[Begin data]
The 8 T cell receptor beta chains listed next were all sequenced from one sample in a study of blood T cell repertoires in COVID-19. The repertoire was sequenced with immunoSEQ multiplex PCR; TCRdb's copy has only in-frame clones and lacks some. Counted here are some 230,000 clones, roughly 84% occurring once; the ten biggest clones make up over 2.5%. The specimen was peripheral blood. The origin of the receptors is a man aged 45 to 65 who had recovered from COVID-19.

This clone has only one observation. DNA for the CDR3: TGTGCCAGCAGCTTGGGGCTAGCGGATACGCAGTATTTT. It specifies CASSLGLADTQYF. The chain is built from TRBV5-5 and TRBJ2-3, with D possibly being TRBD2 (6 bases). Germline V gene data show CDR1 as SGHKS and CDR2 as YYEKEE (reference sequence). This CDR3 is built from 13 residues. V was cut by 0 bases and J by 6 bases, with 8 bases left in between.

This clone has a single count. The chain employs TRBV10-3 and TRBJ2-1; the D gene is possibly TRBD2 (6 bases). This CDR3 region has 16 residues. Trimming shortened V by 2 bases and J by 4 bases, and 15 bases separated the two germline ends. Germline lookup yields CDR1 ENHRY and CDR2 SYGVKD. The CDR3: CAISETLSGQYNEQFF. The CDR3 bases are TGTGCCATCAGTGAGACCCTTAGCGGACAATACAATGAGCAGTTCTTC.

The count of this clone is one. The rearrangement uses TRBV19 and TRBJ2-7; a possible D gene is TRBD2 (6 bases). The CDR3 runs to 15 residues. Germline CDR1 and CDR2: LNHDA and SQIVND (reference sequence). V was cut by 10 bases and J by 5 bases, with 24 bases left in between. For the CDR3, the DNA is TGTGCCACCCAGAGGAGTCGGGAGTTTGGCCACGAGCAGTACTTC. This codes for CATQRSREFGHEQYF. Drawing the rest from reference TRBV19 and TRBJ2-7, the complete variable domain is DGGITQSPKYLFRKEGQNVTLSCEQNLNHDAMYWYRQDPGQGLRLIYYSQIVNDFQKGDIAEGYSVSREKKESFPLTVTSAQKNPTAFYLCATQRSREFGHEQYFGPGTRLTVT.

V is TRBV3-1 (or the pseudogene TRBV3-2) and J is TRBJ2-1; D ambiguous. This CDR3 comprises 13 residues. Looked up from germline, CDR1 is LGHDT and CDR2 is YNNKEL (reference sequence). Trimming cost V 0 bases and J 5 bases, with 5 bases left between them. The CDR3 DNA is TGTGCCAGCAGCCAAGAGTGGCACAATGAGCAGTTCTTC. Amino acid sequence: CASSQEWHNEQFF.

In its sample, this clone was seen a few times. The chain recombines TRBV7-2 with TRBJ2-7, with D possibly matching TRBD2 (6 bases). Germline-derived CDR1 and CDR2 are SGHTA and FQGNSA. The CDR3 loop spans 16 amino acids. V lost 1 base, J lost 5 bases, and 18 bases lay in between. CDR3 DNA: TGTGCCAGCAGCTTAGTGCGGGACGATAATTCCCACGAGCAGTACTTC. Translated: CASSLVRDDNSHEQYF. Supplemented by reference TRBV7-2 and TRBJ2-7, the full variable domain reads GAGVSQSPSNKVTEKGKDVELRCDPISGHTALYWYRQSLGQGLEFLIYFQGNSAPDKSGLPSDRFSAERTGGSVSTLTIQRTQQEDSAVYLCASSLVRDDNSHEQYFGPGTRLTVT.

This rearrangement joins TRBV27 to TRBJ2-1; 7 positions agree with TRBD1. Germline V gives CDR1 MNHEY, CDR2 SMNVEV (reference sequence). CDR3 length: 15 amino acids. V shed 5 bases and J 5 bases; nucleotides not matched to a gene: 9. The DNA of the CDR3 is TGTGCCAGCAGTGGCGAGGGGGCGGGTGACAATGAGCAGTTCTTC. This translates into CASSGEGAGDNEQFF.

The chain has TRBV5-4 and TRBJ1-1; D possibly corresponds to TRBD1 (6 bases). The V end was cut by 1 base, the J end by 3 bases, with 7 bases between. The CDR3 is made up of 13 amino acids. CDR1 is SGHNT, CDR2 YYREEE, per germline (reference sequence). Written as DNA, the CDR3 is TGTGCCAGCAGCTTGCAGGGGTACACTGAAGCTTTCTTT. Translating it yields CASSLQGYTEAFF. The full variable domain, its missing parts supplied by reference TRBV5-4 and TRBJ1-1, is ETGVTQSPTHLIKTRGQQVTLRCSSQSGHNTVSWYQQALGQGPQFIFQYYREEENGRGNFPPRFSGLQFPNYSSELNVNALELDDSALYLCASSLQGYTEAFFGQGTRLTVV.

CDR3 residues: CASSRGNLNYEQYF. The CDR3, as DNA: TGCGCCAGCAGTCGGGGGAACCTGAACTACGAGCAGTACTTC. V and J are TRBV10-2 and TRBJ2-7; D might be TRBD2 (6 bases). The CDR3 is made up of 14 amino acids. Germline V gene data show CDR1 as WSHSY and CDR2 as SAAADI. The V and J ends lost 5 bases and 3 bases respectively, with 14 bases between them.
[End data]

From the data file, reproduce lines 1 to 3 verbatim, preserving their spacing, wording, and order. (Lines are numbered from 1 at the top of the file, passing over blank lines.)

The 8 T cell receptor beta chains listed next were all sequenced from one sample in a study of blood T cell repertoires in COVID-19. The repertoire was sequenced with immunoSEQ multiplex PCR; TCRdb's copy has only in-frame clones and lacks some. Counted here are some 230,000 clones, roughly 84% occurring once; the ten biggest clones make up over 2.5%. The specimen was peripheral blood. The origin of the receptors is a man aged 45 to 65 who had recovered from COVID-19.

This clone has only one observation. DNA for the CDR3: TGTGCCAGCAGCTTGGGGCTAGCGGATACGCAGTATTTT. It specifies CASSLGLADTQYF. The chain is built from TRBV5-5 and TRBJ2-3, with D possibly being TRBD2 (6 bases). Germline V gene data show CDR1 as SGHKS and CDR2 as YYEKEE (reference sequence). This CDR3 is built from 13 residues. V was cut by 0 bases and J by 6 bases, with 8 bases left in between.

This clone has a single count. The chain employs TRBV10-3 and TRBJ2-1; the D gene is possibly TRBD2 (6 bases). This CDR3 region has 16 residues. Trimming shortened V by 2 bases and J by 4 bases, and 15 bases separated the two germline ends. Germline lookup yields CDR1 ENHRY and CDR2 SYGVKD. The CDR3: CAISETLSGQYNEQFF. The CDR3 bases are TGTGCCATCAGTGAGACCCTTAGCGGACAATACAATGAGCAGTTCTTC.